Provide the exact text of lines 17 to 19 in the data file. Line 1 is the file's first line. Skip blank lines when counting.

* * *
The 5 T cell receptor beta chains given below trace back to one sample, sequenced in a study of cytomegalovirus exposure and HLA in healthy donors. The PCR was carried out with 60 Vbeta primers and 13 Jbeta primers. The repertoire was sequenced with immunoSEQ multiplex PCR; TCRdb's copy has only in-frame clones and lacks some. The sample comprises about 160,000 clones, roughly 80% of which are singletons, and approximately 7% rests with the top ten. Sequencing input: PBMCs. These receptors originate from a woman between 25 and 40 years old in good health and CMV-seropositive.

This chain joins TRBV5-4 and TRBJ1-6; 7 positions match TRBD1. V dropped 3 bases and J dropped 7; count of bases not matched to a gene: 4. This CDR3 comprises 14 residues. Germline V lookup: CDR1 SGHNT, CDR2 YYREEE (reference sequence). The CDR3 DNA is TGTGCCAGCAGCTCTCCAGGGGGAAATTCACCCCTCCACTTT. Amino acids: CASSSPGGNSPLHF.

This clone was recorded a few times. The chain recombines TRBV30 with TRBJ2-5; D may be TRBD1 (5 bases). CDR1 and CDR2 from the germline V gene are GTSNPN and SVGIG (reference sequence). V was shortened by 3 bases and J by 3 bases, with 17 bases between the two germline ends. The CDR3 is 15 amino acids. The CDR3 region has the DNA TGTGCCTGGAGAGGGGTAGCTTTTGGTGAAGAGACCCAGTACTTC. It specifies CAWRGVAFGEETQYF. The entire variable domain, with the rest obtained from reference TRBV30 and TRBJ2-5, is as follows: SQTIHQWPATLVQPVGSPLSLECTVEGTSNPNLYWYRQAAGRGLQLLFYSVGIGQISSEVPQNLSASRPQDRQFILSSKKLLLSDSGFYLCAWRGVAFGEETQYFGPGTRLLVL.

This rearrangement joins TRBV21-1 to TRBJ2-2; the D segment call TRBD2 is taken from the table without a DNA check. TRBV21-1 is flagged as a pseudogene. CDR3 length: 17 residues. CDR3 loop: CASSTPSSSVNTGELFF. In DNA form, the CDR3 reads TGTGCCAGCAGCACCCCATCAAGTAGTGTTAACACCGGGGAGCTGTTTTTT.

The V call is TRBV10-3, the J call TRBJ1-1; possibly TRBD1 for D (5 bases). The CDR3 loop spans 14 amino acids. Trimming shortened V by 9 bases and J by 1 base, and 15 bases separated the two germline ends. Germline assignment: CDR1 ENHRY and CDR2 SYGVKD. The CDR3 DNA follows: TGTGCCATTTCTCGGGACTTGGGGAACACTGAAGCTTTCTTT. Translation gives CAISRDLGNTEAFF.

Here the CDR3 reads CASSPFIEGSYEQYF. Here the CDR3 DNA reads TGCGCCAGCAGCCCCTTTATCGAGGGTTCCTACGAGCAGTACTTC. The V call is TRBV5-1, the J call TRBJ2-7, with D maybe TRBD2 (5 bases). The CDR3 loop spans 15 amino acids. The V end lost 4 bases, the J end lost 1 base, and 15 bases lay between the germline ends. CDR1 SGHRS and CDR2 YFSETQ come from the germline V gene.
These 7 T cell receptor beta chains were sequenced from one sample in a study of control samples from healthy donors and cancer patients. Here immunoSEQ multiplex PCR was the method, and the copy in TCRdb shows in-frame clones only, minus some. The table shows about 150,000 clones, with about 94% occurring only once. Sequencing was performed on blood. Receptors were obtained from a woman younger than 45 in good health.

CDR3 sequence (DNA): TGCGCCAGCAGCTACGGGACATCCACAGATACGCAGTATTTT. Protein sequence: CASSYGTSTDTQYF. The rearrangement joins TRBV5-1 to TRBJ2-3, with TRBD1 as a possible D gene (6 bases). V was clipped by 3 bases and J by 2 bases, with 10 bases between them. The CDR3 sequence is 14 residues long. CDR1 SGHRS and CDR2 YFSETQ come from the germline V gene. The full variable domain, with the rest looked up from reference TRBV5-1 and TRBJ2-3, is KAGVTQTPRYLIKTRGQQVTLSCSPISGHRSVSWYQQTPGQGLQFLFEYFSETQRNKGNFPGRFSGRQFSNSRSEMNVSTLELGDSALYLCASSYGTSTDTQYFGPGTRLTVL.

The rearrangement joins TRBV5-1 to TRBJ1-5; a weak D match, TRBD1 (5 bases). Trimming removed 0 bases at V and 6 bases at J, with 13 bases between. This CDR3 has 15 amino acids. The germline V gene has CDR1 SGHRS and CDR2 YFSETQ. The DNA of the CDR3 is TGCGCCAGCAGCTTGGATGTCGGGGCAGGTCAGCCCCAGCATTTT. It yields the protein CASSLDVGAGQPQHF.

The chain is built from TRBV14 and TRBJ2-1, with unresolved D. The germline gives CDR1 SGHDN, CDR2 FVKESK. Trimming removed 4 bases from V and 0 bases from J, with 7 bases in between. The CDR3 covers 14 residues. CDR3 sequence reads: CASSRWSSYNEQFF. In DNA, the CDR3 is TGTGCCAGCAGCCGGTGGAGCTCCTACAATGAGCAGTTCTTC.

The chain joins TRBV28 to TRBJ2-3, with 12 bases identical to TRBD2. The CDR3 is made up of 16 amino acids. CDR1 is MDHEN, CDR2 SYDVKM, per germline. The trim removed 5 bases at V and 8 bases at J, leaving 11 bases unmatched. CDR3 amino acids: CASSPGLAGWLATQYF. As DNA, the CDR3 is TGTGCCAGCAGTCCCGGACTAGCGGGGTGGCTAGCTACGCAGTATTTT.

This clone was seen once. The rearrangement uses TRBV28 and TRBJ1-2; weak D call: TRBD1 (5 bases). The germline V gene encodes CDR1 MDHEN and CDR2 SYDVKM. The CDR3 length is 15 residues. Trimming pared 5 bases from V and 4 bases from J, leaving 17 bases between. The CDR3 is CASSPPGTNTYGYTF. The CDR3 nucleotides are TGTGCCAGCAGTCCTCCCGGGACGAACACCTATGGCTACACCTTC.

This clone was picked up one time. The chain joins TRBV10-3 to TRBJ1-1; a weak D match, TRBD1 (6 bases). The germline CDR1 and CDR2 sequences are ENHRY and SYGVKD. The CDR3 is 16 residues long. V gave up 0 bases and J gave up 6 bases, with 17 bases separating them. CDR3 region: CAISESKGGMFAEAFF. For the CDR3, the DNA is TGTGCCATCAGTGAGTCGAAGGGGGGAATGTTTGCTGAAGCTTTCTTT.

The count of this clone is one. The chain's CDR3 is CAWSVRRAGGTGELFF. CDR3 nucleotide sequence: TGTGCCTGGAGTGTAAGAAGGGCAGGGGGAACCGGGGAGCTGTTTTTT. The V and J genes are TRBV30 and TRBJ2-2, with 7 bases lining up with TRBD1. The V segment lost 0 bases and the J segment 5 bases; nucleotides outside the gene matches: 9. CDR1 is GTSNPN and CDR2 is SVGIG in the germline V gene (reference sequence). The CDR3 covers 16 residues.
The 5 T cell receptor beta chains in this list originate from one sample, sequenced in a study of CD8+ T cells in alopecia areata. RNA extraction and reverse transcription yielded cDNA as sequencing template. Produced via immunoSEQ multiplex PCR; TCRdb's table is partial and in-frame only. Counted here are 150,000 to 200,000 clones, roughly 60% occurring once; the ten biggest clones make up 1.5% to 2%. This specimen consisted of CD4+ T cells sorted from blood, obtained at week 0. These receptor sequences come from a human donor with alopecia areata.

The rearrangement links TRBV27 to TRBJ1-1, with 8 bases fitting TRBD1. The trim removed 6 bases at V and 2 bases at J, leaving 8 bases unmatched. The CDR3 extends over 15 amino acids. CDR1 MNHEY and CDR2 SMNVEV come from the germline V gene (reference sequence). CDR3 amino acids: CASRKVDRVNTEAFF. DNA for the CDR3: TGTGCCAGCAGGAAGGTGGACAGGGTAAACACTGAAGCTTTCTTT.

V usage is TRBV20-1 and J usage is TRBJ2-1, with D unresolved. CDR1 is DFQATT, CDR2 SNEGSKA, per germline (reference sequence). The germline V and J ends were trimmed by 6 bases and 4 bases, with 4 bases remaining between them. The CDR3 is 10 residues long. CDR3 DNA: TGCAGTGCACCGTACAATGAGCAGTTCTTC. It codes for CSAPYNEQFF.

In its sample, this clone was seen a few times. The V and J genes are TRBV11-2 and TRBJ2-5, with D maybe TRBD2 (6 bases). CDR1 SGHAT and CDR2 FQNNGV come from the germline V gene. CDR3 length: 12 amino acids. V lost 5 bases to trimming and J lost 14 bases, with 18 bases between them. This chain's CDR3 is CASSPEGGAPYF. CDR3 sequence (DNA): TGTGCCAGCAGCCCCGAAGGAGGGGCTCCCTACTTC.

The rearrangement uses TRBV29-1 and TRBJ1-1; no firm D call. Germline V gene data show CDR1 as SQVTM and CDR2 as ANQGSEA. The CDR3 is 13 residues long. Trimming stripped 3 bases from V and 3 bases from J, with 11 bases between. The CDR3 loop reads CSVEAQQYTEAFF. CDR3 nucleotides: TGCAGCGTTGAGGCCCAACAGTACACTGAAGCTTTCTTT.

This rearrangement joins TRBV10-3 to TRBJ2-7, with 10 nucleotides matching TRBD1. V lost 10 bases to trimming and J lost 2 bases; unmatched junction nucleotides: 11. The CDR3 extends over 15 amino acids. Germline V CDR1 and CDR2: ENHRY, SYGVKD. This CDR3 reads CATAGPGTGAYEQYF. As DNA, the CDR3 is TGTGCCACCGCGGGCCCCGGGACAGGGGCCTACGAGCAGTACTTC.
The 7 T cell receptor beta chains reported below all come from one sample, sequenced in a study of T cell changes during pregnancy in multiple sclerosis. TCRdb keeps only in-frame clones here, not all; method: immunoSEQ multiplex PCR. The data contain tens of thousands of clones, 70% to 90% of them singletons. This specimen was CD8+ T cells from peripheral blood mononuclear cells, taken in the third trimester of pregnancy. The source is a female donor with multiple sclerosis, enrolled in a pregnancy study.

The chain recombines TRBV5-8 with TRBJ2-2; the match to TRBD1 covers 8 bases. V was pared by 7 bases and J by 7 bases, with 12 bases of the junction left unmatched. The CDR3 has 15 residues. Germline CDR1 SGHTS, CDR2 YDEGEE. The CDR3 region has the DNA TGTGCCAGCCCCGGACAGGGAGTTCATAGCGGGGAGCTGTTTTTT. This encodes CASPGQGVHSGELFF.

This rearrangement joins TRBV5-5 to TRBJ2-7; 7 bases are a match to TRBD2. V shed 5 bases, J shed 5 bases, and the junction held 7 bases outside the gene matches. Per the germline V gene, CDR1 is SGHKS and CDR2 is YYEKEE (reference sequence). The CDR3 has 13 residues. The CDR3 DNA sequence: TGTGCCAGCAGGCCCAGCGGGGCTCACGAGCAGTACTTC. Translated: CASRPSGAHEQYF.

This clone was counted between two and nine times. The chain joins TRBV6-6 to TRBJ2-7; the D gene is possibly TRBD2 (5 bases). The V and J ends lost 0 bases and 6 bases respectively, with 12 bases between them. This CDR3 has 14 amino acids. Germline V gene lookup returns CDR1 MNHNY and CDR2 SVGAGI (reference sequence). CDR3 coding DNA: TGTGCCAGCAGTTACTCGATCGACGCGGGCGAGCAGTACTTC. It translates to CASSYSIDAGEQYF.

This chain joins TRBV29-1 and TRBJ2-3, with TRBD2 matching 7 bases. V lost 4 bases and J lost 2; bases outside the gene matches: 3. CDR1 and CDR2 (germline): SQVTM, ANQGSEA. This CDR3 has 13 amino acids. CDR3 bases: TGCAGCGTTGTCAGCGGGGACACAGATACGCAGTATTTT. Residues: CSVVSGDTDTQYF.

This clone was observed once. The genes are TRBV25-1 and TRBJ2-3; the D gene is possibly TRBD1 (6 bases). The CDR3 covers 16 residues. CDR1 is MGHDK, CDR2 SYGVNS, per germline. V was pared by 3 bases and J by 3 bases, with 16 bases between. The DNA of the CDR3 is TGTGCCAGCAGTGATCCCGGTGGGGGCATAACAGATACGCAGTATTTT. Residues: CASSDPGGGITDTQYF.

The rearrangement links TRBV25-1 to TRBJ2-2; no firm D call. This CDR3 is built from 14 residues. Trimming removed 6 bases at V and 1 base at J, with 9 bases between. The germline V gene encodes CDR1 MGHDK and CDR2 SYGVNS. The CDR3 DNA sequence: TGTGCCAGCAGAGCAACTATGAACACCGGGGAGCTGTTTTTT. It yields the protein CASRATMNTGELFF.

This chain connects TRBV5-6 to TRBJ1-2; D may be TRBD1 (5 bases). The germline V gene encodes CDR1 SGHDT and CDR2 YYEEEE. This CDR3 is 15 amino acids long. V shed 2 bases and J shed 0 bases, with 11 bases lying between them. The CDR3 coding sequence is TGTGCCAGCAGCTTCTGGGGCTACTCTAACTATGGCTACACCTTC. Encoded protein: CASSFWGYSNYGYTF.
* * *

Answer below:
V usage is TRBV20-1 and J usage is TRBJ2-1, with D unresolved. CDR1 is DFQATT, CDR2 SNEGSKA, per germline (reference sequence). The germline V and J ends were trimmed by 6 bases and 4 bases, with 4 bases remaining between them. The CDR3 is 10 residues long. CDR3 DNA: TGCAGTGCACCGTACAATGAGCAGTTCTTC. It codes for CSAPYNEQFF.

In its sample, this clone was seen a few times. The V and J genes are TRBV11-2 and TRBJ2-5, with D maybe TRBD2 (6 bases). CDR1 SGHAT and CDR2 FQNNGV come from the germline V gene. CDR3 length: 12 amino acids. V lost 5 bases to trimming and J lost 14 bases, with 18 bases between them. This chain's CDR3 is CASSPEGGAPYF. CDR3 sequence (DNA): TGTGCCAGCAGCCCCGAAGGAGGGGCTCCCTACTTC.

The rearrangement uses TRBV29-1 and TRBJ1-1; no firm D call. Germline V gene data show CDR1 as SQVTM and CDR2 as ANQGSEA. The CDR3 is 13 residues long. Trimming stripped 3 bases from V and 3 bases from J, with 11 bases between. The CDR3 loop reads CSVEAQQYTEAFF. CDR3 nucleotides: TGCAGCGTTGAGGCCCAACAGTACACTGAAGCTTTCTTT.